Mexico is ideally positioned as a manufacturing hub for vehicles and elements. Mexico has one of the largest trade agreement networks, only topped by Chile. Via NAFTA, the access towards the North American marketplace are much easier, also not yet fully free of charge of restrictions and duties. In about 10 years time, however, free trade will become reality.
Through an contract using the E.U., Mexcio is also able to provide to European countries on preferential terms. Investments from U.S. and E.U. businesses in Mexico today could be made without having any restrictions. The automotive industry in Mexico is very well developed so that's no problem in finding qualified labour. With typical wages of 581 USD, price of labour continues to be low.
In total, the car marketplace and particularly the aftermarket are appealing because of its size and its growth possible, respectively. Mexico can also be attractive as a manufacturing hub to provide North America, Europe or Latin America. In this element, Mexico is one of the main competitiors of the Asian countries.
The major risk in Mexico is the dependency about the U.S. economy. While this has been reduced in recent years, there's still a powerful connection in between the two economies. With the U.S. economy slowing down, this can also have an impact on Mexico's consumers.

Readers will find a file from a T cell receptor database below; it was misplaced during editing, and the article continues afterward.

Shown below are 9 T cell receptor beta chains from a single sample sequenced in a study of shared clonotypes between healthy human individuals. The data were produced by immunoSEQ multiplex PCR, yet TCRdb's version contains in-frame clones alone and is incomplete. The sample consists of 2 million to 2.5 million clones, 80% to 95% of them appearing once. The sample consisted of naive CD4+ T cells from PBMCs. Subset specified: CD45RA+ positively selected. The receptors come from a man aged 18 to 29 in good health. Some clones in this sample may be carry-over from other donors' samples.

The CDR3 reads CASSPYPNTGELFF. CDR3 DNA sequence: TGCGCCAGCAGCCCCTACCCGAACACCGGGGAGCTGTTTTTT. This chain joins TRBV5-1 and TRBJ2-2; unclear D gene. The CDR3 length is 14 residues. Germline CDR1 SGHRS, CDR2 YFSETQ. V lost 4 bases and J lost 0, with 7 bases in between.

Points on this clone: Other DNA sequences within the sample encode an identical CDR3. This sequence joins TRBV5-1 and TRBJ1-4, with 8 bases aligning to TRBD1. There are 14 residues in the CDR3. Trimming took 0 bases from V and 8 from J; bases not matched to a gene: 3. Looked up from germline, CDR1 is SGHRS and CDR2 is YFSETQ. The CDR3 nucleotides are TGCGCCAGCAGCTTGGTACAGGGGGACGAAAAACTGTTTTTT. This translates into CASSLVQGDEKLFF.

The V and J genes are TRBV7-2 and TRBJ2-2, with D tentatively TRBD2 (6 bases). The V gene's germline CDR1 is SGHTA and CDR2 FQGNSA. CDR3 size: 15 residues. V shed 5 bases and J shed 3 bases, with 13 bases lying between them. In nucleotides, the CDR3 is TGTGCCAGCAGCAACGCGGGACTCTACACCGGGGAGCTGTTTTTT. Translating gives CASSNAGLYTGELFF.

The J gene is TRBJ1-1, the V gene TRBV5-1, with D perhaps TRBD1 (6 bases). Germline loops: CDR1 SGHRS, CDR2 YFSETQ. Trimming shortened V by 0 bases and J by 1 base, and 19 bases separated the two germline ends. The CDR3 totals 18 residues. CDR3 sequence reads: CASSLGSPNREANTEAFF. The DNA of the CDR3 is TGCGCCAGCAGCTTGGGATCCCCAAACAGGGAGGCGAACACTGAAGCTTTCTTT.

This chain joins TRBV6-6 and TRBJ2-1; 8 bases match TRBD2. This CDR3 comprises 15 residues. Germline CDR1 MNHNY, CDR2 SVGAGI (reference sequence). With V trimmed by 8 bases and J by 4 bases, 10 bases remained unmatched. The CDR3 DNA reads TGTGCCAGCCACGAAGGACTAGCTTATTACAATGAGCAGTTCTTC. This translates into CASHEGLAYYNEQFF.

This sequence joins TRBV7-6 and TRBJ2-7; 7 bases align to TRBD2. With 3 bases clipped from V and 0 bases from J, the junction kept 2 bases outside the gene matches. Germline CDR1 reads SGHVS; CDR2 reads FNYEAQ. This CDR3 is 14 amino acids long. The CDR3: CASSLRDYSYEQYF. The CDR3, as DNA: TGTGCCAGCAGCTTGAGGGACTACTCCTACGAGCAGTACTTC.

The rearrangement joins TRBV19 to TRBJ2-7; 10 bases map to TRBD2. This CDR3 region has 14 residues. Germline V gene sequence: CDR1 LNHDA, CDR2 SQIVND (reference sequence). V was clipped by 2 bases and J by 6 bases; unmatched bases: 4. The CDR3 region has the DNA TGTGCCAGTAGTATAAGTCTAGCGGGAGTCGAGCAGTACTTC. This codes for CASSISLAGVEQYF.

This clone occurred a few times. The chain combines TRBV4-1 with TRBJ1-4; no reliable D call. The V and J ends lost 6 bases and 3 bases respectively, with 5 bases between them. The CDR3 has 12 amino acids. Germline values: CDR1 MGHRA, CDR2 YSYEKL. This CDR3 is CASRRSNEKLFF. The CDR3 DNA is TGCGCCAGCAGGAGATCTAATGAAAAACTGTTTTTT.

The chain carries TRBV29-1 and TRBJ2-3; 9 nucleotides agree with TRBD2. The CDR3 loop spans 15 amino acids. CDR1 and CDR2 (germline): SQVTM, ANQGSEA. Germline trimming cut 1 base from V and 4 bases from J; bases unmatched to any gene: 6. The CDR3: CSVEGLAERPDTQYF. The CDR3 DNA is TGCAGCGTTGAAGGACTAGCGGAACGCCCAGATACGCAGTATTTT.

Although Mexican autos need looks set for a positive growth in 2010, any expectation that need in domestic recuperation is likely to become swift will obtain a blow, thanks to some quantity of regulatory and economic elements which will act as a deterrent to growth throughout the forecast period.
While the Mexican autos business association AMIA has known as for that federal government to introduce regulations and incentives to encourage new automobile sales, BMI stresses that improved autos financing offers the best feasible assistance for recovery in the country's autos demand.